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I'm trying to execute an OpenCL but it gives me a CL_OUT_OF_RESOURCES. The situation is the following:

I'm testing with 100 workitems, so I set global_sizes and local_sizes to 100. I create a write only buffer of 100 * 128, for dealing with 128 values for workitem. I execute the kernel and when I'm going to read the resultant buffer I get the error.

The kernel code is below:

__kernel void k2(__global int* debug) {
    uint idx = 128 * get_global_id(0);
    uint i, k;
    for (i = 0; i < 128000; ++i) {
        for (k = 0; k < 128; ++k) {
            debug[idx+k] = 23;
        }
    }
}

I take the index of every workitem in the variable idx. Then, I do a looping 128000 times a subloop (I know it's a stupid thing but it's just for testing purposes!), and give the value 23 to every value of the buffer.

The launching code is below:

    cl_int status;
cl_uint num_platforms;
cl_platform_id* platforms;
cl_uint* num_devices;
cl_device_id** devices;
cl_platform_id platform;
cl_device_id device;
cl_context context;
cl_command_queue queue;
cl_kernel kernel;
cl_program program;

cl_ulong max_mem_size;
cl_ulong max_work_group_size;
size_t max_work_item_size[3];

// Discover and populate the platforms
status = clGetPlatformIDs(0, NULL, &num_platforms);
chk_err(status, "Getting platform IDs", true);
if (num_platforms <= 0) {
    // If no platforms are available, we shouldn't continue
    fprintf(stderr, "No OpenCL platforms found!\n");
    exit(-1);
}

// Get all the platforms
platforms = new cl_platform_id[num_platforms];

status = clGetPlatformIDs(num_platforms, platforms, NULL);
chk_err(status, "Getting platform IDs", true);

// Allocate space for the device lists and lengths
num_devices = new cl_uint[num_platforms];
devices = new cl_device_id*[num_platforms];

// Traverse the platforms array printing information and
// populating devices
for (cl_uint i = 0; i < num_platforms; ++i) {
    // Print some platform info
    char* name = get_platform_info(platforms[i], CL_PLATFORM_NAME,
            "Getting platform name");
    char* vendor = get_platform_info(platforms[i], CL_PLATFORM_VENDOR,
            "Getting platform vendor");
    //printf("Platform: %s\nVendor: %s\n", name, vendor);
    delete[] name;
    delete[] vendor;

    // Retrieve the devices
    status = clGetDeviceIDs(platforms[i], CL_DEVICE_TYPE_GPU, 0, NULL, &num_devices[i]);
    if (chk_err(status, "Getting device IDs")) {
        printf("This is a known NVIDIA bug (if platform == AMD then die)\n");
        printf("Setting number of devices to 0 and continuing\n");
        num_devices[i] = 0;
    }

    //printf("Devices: %d\n", num_devices[i]);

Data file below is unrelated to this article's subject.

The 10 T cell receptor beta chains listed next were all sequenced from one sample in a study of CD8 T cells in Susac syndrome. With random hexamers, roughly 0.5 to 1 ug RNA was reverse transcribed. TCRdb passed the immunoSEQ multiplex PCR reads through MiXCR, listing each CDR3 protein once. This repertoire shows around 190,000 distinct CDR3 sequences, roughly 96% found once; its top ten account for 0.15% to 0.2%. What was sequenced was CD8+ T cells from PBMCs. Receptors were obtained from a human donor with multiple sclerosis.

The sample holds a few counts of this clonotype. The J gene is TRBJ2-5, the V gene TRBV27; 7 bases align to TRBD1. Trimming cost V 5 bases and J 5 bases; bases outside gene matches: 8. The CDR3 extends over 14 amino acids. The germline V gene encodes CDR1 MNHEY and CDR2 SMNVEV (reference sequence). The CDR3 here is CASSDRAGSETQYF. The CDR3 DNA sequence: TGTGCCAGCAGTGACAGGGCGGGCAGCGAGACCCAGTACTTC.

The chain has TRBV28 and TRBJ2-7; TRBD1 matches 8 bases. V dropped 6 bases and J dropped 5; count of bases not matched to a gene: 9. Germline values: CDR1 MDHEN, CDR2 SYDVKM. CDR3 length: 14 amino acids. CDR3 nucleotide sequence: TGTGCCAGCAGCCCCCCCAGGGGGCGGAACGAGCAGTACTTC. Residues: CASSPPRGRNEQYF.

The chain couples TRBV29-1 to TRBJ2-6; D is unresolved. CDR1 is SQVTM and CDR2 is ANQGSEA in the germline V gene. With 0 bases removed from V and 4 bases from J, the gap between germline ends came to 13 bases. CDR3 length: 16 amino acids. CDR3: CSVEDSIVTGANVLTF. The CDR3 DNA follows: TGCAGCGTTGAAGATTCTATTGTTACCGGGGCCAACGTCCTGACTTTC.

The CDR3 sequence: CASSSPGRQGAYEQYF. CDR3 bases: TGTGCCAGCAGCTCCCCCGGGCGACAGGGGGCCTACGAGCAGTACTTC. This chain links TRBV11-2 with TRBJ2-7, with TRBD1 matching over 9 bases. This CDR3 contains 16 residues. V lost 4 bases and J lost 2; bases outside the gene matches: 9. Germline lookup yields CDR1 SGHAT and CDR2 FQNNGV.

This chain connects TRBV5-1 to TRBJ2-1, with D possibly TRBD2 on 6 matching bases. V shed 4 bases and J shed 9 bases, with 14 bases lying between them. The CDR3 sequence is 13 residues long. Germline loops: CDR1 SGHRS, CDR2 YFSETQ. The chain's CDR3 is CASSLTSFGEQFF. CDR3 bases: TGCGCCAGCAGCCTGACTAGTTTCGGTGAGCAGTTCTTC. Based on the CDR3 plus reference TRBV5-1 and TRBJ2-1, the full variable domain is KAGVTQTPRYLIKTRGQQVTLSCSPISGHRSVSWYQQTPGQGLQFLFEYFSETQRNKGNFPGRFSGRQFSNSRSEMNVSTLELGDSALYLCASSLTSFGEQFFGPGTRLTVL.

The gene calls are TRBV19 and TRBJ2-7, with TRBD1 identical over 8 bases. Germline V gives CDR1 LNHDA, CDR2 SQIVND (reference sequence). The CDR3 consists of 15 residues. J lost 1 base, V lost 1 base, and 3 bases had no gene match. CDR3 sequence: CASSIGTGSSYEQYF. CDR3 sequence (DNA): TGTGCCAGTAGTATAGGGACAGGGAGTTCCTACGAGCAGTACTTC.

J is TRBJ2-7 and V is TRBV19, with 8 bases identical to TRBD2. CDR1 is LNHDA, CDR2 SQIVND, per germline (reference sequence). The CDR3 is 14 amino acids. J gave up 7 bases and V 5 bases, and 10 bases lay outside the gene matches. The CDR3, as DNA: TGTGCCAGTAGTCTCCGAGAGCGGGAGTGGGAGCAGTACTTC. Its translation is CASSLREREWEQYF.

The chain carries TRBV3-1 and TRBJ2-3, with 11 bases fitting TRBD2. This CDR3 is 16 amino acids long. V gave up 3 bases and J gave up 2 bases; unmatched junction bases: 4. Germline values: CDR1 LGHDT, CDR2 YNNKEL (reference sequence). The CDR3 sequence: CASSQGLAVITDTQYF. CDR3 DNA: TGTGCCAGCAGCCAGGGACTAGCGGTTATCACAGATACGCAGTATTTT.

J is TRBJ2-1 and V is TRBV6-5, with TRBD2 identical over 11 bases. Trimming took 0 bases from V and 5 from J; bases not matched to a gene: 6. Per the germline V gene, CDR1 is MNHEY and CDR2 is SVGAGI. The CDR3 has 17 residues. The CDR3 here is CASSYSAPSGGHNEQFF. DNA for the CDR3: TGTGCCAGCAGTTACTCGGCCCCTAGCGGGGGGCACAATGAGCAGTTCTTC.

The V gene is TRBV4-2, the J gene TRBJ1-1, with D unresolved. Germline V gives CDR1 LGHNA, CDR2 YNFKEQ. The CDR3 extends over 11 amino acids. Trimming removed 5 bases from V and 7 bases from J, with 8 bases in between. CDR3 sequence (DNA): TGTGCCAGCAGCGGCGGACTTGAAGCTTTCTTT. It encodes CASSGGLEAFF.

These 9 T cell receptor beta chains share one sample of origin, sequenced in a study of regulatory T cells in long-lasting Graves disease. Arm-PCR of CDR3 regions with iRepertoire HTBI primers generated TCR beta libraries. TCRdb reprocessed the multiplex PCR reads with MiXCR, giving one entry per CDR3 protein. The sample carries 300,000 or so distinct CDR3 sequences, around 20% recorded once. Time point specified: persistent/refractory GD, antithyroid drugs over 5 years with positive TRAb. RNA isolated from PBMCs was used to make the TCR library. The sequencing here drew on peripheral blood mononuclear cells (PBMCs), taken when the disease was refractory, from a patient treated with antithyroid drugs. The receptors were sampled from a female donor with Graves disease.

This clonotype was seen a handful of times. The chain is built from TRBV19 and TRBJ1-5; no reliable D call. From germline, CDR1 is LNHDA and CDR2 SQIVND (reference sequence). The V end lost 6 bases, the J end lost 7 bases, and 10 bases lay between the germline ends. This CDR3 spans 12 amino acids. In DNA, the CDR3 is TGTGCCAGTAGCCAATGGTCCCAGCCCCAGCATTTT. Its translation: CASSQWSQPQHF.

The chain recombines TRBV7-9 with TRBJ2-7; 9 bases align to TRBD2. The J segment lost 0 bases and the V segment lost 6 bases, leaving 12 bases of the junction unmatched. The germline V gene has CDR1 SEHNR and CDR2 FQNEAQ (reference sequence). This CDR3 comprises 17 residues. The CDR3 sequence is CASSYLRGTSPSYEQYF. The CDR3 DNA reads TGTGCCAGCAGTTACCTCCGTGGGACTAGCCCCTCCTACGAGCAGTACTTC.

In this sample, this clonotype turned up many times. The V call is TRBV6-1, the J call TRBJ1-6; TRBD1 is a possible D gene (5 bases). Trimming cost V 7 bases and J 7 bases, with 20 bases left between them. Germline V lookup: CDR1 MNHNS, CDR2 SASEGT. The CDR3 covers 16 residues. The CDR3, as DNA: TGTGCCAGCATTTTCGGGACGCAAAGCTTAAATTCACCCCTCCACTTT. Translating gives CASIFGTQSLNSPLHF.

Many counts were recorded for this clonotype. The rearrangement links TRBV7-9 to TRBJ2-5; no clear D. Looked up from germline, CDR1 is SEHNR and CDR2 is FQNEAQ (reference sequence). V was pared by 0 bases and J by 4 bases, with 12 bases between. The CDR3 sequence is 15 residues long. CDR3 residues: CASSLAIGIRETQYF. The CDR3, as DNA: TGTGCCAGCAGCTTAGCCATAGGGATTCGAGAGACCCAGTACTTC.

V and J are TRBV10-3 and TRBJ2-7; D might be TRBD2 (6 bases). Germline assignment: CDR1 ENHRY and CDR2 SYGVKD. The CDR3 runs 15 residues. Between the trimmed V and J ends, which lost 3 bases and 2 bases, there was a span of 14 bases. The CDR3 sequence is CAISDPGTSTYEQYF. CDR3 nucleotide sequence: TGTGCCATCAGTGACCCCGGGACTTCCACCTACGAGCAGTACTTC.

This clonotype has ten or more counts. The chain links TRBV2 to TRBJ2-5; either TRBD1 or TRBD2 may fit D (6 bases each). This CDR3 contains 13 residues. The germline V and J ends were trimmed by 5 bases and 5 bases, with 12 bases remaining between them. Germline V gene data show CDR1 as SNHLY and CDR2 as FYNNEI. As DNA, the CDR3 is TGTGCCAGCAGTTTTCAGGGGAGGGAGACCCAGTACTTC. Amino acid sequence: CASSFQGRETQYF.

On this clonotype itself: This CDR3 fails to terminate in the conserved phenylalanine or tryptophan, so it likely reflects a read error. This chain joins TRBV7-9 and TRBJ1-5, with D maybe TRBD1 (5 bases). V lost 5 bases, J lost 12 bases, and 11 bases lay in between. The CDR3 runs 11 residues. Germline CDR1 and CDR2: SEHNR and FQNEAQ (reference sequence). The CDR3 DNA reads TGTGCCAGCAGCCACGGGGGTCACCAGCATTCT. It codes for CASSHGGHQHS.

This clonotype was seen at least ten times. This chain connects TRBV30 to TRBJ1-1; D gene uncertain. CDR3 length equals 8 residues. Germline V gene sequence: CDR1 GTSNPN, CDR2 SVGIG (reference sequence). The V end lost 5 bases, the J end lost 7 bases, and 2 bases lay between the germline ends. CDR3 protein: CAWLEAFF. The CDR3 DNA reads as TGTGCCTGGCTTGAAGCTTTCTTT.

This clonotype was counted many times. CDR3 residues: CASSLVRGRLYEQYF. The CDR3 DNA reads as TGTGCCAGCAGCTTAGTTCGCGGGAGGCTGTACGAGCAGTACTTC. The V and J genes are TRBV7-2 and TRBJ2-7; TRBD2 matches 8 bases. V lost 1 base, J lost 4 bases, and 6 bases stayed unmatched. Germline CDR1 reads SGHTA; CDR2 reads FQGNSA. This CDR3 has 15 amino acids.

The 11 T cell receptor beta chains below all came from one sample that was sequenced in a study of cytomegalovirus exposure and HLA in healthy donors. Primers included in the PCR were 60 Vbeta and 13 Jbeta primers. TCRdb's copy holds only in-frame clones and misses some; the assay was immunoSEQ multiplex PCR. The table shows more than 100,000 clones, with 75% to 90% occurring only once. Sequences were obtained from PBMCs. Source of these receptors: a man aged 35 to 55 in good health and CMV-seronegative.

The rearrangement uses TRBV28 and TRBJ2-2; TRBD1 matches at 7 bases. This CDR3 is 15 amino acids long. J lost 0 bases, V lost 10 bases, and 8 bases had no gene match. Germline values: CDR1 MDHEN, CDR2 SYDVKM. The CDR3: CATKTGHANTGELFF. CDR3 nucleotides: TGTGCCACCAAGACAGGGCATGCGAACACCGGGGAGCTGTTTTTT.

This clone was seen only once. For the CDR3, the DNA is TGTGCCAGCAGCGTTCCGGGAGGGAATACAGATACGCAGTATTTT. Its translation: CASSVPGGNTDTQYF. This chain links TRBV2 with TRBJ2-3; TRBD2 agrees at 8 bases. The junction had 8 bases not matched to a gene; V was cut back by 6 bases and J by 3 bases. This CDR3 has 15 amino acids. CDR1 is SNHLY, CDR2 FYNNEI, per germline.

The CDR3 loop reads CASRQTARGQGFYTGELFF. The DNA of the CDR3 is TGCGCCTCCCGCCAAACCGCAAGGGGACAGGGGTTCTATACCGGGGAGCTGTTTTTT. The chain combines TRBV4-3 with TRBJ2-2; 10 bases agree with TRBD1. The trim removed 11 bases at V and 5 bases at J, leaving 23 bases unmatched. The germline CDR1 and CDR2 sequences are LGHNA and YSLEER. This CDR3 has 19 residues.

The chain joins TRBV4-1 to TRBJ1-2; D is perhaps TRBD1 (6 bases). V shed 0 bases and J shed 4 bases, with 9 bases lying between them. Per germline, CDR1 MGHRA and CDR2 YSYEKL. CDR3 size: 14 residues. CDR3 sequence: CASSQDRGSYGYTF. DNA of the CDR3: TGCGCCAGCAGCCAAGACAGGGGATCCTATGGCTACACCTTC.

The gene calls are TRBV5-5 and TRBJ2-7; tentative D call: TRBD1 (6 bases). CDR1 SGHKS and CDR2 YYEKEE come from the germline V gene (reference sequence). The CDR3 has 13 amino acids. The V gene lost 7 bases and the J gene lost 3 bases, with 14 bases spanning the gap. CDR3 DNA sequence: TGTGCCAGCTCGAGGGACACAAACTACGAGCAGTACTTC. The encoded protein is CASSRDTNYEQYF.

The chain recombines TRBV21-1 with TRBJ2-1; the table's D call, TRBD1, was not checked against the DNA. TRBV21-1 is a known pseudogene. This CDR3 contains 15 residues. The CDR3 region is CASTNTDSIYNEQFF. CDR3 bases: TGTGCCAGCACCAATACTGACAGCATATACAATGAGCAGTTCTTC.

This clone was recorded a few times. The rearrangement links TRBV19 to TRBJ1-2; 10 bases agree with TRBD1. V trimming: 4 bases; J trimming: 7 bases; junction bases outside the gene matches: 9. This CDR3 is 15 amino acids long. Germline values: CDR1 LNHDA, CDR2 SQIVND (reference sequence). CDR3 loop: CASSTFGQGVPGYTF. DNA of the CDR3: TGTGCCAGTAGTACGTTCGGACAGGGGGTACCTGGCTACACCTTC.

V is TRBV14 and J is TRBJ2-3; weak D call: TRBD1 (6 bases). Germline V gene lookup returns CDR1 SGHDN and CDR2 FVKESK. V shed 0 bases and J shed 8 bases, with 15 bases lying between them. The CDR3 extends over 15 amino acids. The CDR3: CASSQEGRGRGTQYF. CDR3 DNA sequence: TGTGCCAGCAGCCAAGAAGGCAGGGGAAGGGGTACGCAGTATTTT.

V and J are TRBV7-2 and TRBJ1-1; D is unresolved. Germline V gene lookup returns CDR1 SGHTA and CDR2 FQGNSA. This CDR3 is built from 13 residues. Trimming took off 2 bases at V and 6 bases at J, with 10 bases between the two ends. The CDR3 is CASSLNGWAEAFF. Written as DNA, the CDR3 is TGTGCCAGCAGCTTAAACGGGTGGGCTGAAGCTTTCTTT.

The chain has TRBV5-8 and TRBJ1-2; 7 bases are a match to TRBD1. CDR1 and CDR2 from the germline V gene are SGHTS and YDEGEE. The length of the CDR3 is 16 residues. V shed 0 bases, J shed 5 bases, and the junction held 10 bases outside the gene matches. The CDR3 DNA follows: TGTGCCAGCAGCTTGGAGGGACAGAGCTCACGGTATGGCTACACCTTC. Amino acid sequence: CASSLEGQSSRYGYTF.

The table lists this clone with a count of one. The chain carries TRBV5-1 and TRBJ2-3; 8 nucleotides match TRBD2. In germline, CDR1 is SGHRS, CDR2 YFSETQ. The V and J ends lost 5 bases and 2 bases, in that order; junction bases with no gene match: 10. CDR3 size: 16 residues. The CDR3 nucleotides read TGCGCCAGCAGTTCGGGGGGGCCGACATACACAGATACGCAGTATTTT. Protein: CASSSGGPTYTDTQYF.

// Populate OpenCL devices if any exist
    if (num_devices[i] != 0) {
        // Allocate an array of devices of size "numDevices"
        devices[i] = new cl_device_id[num_devices[i]];

        // Populate Array with devices
        status = clGetDeviceIDs(platforms[i], CL_DEVICE_TYPE_GPU, num_devices[i],
            devices[i], NULL);
        chk_err(status, "Getting device IDs", true);
    }
}

cl_uint chosen_platform = 0;
cl_uint chosen_device = 0;

// Do a sanity check of platform/device selection
if (chosen_platform >= num_platforms ||
    chosen_device >= num_devices[chosen_platform]) {
    fprintf(stderr, "Invalid platform/device combination\n");
    exit(-1);
}

// Set the selected platform and device
platform = platforms[chosen_platform];
device = devices[chosen_platform][chosen_device];

// Get some device info
char* name = get_device_name(device);
char* vendor = get_device_vendor(device);
max_mem_size = get_device_max_mem_size(device);
max_work_group_size = get_device_max_work_group_size(device);
get_device_max_work_item_size(device, max_work_item_size);

printf("Device: %s\n", name);
printf("Vendor: %s\n", vendor);
printf("Max mem size: %llu Mb\n", max_mem_size / 1024);
printf("Max work group size: %llu\n", max_work_group_size);
printf("Max work item size: %llu, %llu, %llu\n",
        max_work_item_size[0], max_work_item_size[1], max_work_item_size[2]);

delete[] name;
delete[] vendor;

// Create the context
cl_context_properties cps[3] = {CL_CONTEXT_PLATFORM,
    (cl_context_properties)(platform), 0};
context = clCreateContext(cps, 1, &device, NULL, NULL, &status);
chk_err(status, "Creating context", true);

// Create the command queue
queue = clCreateCommandQueue(context, device, 0, &status);
chk_err(status, "creating command queue", true);

// Load kernel source
char* source = load_kernel_source("vpm2.cl");
size_t source_size[] = { strlen(source) };

// Create the program object
program = clCreateProgramWithSource(context, 1, (const char**)&source,
        source_size, &status);
chk_err(status, "Creating program", true);
delete[] source;

// Try to compile the program
const char options[] = "-D ENABLE_DOUBLE -Werror -cl-nv-verbose";
status = clBuildProgram(program, 1, &device, options, NULL, NULL);

if (chk_err(status, "Building program")) {
    cl_build_status build_status;

    clGetProgramBuildInfo(program, device, CL_PROGRAM_BUILD_STATUS,
        sizeof(cl_build_status), &build_status, NULL);

    size_t size;
    clGetProgramBuildInfo(program, device, CL_PROGRAM_BUILD_LOG, 0,
        NULL, &size);

    char* build_log = new char[size+1];